E-commerce usage is more prevalent among men.

Education

Classic beliefs contend that education is an essential quality that molds a person’s value systems, cognitive preferences, learning capabilities, skills, and innovativeness [5]. Accordingly, one’s level of education can predict if they will be proactive or reactive toward cutting-edge technological applications in daily life [4]. In general, people with a higher education demonstrate greater knowledge, experience, and risk tolerance, making them eager to adopt online shopping [6, 34]. Previous research supports the argument that a higher level of education has a positive effect on a person’s tendency to use an e-commerce platform at both the individual- [3, 20, 57, 58] and firm-level [12, 17].

Hypothesis 3:

E-commerce usage is more prevalent among customers with a higher education level.

Employment status and income level

Since education, employment status, and income level are positively related, some studies ascertain that a person’s employment status is a significant factor in explaining e-commerce adoption. For example, Pérez-Hernández and Sánchez-Mangas [47] found that the probability of making an online purchase is higher among workers than unemployed individuals. Perhaps a better explanation is that people with a job earn money that enables them to buy things online. Thus, the following examination shall explore the relationship between income level and probability of online shopping.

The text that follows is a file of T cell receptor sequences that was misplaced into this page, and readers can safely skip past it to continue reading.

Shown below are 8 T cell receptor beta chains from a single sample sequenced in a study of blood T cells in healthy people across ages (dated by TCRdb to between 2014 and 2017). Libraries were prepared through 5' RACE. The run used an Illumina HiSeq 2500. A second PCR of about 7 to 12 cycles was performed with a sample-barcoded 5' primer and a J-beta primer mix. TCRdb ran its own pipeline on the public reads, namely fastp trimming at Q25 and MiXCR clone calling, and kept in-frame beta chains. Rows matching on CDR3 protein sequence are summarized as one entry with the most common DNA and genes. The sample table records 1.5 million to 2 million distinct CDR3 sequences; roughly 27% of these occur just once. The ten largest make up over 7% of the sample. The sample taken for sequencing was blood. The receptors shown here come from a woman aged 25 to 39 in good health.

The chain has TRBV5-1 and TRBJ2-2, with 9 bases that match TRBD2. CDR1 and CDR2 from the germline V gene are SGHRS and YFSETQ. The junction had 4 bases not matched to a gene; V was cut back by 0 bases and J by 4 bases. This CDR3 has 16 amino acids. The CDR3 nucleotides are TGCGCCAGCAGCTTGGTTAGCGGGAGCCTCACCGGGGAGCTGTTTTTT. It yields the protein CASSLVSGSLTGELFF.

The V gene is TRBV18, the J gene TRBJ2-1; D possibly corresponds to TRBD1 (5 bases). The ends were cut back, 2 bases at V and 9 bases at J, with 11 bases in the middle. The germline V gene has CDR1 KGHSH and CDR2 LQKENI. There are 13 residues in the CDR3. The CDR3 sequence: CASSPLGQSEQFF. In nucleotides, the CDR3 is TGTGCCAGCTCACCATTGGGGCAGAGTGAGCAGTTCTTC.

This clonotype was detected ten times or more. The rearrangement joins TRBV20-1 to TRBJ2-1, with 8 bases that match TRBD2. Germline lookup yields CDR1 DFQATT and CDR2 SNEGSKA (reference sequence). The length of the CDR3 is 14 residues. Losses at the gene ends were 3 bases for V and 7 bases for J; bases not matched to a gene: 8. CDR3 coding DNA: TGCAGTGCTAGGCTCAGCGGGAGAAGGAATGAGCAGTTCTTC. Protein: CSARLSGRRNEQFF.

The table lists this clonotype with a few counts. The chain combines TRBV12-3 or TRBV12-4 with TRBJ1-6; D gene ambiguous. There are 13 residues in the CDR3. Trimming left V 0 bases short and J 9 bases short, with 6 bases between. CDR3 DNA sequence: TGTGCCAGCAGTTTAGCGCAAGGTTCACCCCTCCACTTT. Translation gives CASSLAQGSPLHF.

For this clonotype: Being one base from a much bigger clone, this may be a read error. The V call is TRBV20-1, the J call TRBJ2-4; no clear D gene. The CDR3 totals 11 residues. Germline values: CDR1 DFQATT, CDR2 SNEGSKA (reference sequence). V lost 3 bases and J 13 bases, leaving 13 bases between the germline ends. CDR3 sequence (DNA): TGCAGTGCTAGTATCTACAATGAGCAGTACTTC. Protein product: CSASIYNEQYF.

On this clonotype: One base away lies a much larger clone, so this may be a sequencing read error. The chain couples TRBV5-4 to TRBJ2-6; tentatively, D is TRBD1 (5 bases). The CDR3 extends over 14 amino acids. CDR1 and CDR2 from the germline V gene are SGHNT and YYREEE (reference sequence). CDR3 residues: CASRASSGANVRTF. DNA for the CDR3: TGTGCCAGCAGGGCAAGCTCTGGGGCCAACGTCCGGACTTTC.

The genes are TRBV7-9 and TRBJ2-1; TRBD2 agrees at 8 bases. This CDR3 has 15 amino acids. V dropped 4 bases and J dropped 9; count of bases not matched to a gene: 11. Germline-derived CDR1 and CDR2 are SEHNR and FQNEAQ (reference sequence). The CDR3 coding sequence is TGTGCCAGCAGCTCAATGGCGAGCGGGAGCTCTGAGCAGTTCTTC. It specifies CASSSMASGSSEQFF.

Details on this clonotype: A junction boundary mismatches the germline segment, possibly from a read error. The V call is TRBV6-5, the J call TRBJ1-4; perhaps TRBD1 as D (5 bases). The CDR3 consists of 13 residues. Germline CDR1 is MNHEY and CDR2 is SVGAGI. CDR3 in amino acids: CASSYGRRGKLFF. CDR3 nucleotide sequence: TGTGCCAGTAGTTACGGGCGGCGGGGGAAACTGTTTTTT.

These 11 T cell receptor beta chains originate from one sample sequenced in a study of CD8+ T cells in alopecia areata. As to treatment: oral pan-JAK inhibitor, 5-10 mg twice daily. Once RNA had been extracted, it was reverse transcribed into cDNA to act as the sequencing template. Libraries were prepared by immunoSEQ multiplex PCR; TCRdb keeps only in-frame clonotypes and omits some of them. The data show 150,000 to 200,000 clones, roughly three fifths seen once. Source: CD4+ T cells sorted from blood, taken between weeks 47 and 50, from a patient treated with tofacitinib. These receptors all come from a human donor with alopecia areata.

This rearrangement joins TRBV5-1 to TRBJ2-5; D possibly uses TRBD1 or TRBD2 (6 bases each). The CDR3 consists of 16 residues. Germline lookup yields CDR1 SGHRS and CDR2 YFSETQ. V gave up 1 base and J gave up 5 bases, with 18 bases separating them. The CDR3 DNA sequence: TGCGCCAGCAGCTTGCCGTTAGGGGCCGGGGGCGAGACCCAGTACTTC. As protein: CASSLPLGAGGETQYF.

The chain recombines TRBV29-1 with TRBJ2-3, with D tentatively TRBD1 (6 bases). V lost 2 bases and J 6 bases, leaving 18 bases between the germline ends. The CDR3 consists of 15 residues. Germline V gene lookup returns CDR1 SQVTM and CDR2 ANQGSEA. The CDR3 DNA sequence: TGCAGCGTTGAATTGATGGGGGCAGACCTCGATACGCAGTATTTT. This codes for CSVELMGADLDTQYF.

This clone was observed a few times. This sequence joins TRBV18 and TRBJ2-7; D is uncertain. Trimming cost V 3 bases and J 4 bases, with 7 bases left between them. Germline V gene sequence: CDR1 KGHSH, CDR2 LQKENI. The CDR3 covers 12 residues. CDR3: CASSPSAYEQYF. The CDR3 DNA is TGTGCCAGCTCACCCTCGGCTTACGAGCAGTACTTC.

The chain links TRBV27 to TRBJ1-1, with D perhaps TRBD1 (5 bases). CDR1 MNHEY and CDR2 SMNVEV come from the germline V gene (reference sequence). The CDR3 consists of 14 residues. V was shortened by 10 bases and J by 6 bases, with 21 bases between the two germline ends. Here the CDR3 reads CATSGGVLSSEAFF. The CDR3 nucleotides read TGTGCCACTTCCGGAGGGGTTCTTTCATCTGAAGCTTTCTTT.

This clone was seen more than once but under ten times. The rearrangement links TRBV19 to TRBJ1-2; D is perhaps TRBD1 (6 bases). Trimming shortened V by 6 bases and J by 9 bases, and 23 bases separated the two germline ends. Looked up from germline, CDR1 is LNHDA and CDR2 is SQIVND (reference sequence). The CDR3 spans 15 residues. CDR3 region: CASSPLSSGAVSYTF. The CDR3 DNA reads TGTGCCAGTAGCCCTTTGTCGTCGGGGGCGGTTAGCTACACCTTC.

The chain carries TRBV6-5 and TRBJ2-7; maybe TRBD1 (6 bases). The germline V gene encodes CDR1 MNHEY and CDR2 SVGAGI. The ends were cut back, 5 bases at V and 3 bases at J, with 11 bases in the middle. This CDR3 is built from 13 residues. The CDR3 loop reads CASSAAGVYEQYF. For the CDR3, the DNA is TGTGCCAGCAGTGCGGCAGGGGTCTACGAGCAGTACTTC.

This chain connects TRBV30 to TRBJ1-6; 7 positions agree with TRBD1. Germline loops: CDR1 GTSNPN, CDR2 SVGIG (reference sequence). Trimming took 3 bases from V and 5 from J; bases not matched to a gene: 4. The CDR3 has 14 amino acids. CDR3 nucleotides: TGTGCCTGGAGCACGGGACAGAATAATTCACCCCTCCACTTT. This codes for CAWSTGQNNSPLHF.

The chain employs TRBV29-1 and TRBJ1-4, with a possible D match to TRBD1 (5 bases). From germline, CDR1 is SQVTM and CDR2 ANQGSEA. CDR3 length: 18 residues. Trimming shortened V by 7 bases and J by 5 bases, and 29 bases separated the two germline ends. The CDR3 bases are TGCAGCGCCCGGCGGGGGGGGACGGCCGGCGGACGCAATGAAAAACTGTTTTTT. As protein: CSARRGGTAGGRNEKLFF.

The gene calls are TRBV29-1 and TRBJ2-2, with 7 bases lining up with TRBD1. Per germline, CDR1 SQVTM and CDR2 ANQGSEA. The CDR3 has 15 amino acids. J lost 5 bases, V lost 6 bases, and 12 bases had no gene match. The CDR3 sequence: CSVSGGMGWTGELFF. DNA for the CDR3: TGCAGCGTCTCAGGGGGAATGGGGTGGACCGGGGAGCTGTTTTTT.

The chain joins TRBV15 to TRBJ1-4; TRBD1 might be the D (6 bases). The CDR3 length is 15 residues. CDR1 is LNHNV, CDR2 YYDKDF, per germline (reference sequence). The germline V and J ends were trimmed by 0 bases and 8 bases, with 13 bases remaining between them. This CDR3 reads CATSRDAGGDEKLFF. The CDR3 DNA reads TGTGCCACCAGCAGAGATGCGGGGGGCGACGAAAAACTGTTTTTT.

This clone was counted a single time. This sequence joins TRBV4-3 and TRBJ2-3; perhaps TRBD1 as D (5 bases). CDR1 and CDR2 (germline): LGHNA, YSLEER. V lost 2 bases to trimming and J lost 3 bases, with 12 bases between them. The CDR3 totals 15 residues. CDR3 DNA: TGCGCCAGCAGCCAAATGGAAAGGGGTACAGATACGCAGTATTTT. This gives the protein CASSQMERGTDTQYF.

Indeed, even before online shopping was well established, studies discovered that at-home shoppers are among higher income earners [14]. Subsequently, empirical studies support similar findings that online shoppers possess more wealth than shoppers at traditional stores [3, 38, 57, 58]. There are two possible reasons for this. First, wealthier people are more convenience-oriented, risk tolerant, and less brand and price conscious [16], all of which are consistent with e-commerce adoption. Second, most items sold over the internet like books, computer hardware, etc., are considered “normal goods,” those for which demand increases as income increases [66]. Thus, we posit the following:

Hypothesis 4:

E-commerce usage is more prevalent among working customers.

Hypothesis 5:

E-commerce usage is more prevalent among customers with a higher income level.

E-commerce country-influencer: national culture